- Repeatedly calls people close to you to find your location and whereabouts.
INTERNET/COMPUTERS store a lot of private information. It can be a warning sign of abuse if your partner:
- Changes your passwords on computers and websites;
- Deletes, intercepts or sends emails from your account;
- Creates fake online profiles of you on Facebook, dating sites or pornographic sites;
- Creates fake profiles on social networking sites to contact you, friends, family or community members;
- Posts sexual images or content about you;
- Threatens to post private information about you online through Facebook, Twitter, Instagram or other sites; or
- Puts spyware on your computer.
Claudia: Can you share any story/case that you have dealt with, which you think will help the readers in any way?
India Ortega started dating when she was in high school, at 14 years old, she was excited to be in what she called, a real relationship. The guy was an upper classman, and he played sports.
They would argue a lot, and he would raise his voice at her. When she tried to break up with him, he posted nude pictures of India on Social Media. She was helpless and couldn’t do anything but cry. She had to go for therapy because she went into deep depression and anxiety.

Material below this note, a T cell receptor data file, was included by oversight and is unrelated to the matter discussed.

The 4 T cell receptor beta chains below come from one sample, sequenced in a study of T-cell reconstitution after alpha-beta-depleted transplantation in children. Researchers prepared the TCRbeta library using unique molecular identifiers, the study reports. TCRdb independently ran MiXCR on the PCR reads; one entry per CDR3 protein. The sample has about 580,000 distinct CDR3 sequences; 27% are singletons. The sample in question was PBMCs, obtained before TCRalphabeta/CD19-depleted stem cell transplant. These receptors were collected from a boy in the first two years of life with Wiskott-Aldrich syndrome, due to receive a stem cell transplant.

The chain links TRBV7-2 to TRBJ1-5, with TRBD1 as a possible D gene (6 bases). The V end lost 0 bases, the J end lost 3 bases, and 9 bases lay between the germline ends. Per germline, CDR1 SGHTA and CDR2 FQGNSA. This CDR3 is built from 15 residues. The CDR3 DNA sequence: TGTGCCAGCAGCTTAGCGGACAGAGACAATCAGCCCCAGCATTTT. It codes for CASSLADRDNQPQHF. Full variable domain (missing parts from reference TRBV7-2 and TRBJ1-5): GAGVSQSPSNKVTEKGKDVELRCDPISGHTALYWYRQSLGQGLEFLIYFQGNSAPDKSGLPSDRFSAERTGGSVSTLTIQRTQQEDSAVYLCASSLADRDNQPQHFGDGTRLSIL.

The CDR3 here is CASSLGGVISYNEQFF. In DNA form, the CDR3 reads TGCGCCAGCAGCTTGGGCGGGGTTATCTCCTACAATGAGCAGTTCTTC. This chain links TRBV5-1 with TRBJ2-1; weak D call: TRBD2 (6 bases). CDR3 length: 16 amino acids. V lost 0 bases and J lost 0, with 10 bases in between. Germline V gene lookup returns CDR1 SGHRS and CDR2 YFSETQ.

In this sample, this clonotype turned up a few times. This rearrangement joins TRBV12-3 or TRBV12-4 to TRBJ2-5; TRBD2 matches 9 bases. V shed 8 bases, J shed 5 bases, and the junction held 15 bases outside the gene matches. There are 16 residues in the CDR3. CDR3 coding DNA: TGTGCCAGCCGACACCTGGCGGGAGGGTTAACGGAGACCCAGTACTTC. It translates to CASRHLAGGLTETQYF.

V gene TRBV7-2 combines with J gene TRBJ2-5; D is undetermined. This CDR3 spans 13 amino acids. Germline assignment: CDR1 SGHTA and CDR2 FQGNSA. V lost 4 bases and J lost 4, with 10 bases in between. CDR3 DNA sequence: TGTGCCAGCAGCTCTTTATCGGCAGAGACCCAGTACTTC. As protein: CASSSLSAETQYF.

India’s mother tried to take legal action against the stalker to get the justice she deserved. Now India’s older, wiser and is off to college for higher education.
Claudia: What preventive measures should a user take to avoid getting Cyber Stalked when online?
Here are some Safety Tips to prevent abuse via telephones, internet/computers, and spying technology:
- Create passwords no one will figure out and don’t tell anyone what they are.
- Block phone numbers that are used to harass you. Report them to your mobile provider.
- If you are on the same cell phone plan as an abusive partner, talk to Day One about options for getting off the plan safely.
- Run an internet search for your name to see if anything is posted about you that you don’t want people to see.
- Check your privacy settings on social media and networks to make sure you’re not sharing your location, phone number, email or other information you don’t want public.
- Remember, it’s easy for anyone to see what websites you’ve been on. Cover your internet tracks: erase cookies, internet history files, and your cache. Download free anti-spyware software online.
- Don’t open email attachments from sources you don’t trust.
- Don’t accept social networking (i.e. Facebook) friend requests from people you don’t know or trust. Check your friends' lists to see if you have friends in common that could put you at risk. Don’t share your location on those sites. Document suspicious activities on your email or social networking sites.
- Trust yourself. If a person knows too much about where you are and where you’re going, they may be using technology to track you.
- Turn off the GPS on your phone and in your car.
Careful use of passwords and controlling our accessibility online can help minimize threats in this area. Day One recommends turning off location notifiers and ensuring no one has access to your smartphone or computer. To make sure that there are no false profiles or information about you online, set up an alert that will inform you if your name appears on the internet.